The Filer takes all the best features of PC Tools and other HP48 file management tools and puts them into one easy-to-use package. I saw no bugs in the Filer, though there were a couple minor French to English translation mistakes. The most notable was the use of the word "ARBO" instead of "TREE" to go back to the directory tree from the file lists.
Even the hidden directory is accessible in the filer. Also included is an information screen, giving, among other things, the memory address of an object, and a hexadecimal memory browser and disassembler. The Filer also has a few unexpected nice touches, like the ability to recall objects from write-protected ports (or ROM cards) and the ability to transfer files to another HP48.
The Meta Kernel also comes with a replacement equation writer called EQW. Whereas the HP48's built-in equation writer is so slow that it's unusable (probably because the team member designing it left HP for family reasons partly into the development of it), the one in Meta Kernel is extremely fast. A rather large equation that took one minute and six seconds to load in to the built-in equation writer took less than a second for EQW to load.
In addition, although the built-in equation writer is meant for writing equations, not editing them, EQW is also excellent at editing them. The MTH key brings up a menu of common math functions, plus commands to copy and paste parts of the equation and convert it to a grob. When pressing the tic-mark key, a cursor is displayed for selecting parts of the equation.
Entering equations into EQW is a little different than one might expect, but it works very well. For example, to enter 'COS(X)/6+3^2', one presses COS, DEL (DEL is redefined to insert an X when in editing mode), right-arrow, /, 6, right-arrow, +, 3, y^x, 2.
Like most of the Meta Kernel applications, EQW is customizable. By pressing PRG one can switch between the minifont and the standard font. Because both of these fonts are customizable, the appearance of EQW can be completely tailored to one's needs. By pressing the CST key, a user-defined custom program can be used. People who use Erable, like myself, can use a pre-created Erable choosemenu for accessing commonly-used Erable functions.
I LOVE this program!!! This really puts RainEQ (which seems to have been influenced by EQW) to shame.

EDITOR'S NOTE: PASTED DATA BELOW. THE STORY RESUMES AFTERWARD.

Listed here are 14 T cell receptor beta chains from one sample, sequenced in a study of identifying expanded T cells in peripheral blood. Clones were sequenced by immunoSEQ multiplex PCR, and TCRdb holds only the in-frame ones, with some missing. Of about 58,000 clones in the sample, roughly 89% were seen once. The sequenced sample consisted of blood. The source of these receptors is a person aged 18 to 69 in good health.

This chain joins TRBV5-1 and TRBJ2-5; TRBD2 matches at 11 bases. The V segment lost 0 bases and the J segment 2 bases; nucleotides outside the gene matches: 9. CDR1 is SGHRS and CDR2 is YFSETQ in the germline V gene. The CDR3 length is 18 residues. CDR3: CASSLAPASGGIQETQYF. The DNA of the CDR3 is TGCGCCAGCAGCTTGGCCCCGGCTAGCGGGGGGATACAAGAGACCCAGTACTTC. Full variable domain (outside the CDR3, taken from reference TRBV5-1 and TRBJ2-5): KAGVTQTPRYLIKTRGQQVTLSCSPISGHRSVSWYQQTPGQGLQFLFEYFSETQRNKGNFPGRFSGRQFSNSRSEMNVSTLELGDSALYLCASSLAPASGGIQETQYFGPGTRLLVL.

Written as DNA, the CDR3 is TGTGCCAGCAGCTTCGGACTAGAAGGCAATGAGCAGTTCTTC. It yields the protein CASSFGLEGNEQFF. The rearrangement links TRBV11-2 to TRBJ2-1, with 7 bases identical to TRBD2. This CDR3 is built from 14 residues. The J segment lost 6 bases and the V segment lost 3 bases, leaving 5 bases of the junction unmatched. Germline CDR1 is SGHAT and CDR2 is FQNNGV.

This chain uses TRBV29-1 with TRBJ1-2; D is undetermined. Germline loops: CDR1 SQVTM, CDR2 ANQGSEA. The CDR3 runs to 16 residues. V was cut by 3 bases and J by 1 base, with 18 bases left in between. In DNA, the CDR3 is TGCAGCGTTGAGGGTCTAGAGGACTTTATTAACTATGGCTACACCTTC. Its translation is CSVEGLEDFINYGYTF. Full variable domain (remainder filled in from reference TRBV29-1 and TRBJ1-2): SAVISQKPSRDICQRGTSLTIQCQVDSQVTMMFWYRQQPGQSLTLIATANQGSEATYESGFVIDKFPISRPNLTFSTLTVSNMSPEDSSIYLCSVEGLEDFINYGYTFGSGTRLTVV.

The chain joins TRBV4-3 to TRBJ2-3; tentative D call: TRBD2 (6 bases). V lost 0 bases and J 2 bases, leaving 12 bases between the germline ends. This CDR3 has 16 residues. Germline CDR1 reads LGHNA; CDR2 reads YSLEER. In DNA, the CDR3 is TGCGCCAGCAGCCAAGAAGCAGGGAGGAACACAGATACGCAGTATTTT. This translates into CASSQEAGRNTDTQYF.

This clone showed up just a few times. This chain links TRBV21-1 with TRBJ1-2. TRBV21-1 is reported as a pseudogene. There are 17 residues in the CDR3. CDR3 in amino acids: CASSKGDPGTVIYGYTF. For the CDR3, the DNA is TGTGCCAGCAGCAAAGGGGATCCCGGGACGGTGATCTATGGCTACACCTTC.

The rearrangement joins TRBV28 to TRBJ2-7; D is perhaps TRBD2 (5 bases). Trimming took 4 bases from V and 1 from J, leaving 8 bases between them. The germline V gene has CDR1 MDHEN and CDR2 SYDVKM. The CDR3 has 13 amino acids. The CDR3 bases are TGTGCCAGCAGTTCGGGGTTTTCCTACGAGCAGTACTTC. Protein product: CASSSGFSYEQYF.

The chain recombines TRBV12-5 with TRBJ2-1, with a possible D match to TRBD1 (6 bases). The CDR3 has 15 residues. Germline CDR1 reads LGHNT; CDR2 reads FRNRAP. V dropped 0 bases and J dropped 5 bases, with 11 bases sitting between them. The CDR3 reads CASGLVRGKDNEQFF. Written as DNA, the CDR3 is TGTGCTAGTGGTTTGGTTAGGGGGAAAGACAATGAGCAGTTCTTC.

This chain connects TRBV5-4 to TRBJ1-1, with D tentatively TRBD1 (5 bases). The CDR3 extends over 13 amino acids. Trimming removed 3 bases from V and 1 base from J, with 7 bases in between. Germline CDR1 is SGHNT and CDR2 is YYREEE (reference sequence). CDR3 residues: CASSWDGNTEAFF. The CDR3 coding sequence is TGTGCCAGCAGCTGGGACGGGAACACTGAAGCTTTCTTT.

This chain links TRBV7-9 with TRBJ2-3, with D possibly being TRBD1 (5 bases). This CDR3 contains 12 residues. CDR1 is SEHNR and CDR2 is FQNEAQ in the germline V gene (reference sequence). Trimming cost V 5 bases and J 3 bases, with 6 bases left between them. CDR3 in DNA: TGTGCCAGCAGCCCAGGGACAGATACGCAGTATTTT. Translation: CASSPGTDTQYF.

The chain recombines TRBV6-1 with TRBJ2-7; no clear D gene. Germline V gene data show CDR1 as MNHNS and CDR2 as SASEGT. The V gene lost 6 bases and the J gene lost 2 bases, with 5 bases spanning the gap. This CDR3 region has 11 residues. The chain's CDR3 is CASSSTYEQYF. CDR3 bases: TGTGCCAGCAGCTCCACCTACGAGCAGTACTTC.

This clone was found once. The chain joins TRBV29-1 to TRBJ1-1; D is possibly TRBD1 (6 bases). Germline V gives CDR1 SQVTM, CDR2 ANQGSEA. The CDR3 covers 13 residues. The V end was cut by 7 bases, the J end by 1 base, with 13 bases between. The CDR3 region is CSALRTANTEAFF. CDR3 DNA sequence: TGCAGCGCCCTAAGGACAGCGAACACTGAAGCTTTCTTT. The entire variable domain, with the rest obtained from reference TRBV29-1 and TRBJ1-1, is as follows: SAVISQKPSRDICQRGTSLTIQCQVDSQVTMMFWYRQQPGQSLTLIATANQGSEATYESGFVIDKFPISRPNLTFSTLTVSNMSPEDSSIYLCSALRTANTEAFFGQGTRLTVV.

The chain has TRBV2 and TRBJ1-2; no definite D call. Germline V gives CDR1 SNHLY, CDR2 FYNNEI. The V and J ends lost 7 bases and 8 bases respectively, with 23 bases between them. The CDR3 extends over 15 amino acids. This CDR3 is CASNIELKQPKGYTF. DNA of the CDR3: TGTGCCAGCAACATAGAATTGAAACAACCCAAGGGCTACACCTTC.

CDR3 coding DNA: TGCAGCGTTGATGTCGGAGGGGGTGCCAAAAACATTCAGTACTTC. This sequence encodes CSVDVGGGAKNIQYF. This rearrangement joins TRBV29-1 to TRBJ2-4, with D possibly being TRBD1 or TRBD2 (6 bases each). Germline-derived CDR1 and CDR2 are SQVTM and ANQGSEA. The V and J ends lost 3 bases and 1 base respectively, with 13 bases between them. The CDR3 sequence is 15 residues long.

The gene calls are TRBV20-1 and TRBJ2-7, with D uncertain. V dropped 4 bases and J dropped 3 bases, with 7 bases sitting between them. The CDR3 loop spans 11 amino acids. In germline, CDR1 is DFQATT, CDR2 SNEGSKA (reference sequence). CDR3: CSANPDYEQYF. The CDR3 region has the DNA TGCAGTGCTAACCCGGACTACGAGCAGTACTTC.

An all-new matrix writer is included with the Meta Kernel. This is not only much faster than the built-in matrix writer, but also adds support for symbolic matrices, suitable for manipulation with ALG48 or any other symbolic matrix program. The matrix writer replacement uses the current stack font, so five or more lines are shown at a time.
One of the best features of the Meta Kernel is its integration, and the matrix writer is no exception. One can use EQW to insert algebraic expressions into a matrix, and the text editor may also be used to insert a string with multi-font text. Like all other Meta Kernel components, cells can be copied and pasted.
The new matrix writer is also an example of the efficiency of the Meta Kernel code, and thus the skill of the programmers. The original HP48 matrix writer is about 29K. In contrast, the Meta Kernel matrix writer, which is much faster and has many more features, is only 5.5K.
In my testing of the new matrix writer I only found one small bug. Though the button to decrease the cell width will rotate around to the largest size if the cell width is already the narrowest, the button to increase the cell width does not rotate around to the smallest width upon reaching the largest. I don't care whether it wraps around or not as long as it is consistent between the two buttons. Also, a button to turn on and off vector writing is not available. Perhaps a better solution would be to make the increase cell width button wrap around, and then replace the decrease cell width button with a VECT button (like the original matrix writer).
A completely different replacement for the CHARS program is also included. In addition to providing a high-speed character browser, the CHARS replacement also has a font editor for the current stack font (though not the minifont). One could, for example, use the font editor to add the Euro character (looks like this: € for users of a newer operating system supporting the Euro character like Windows NT 4.0 SP4) in place of an unused character.
Though the built-in CHARS program isn't particularly slow, the new one is much easier to use while retaining all of the features of the original. This is yet another winner for the MK team.
PICTURE2 is a replacement for the HP48's PICTURE program, though there are so many differences there is no comparison. PICTURE2 is a true graphics editing program, allowing 4 gray shades, text insertion, cut/copy/paste, and the creation of many shapes. Unfortunately, like any feature-filled program, it takes a while to learn. I have been working with PICTURE2 for several months but still don't know what all the features are for!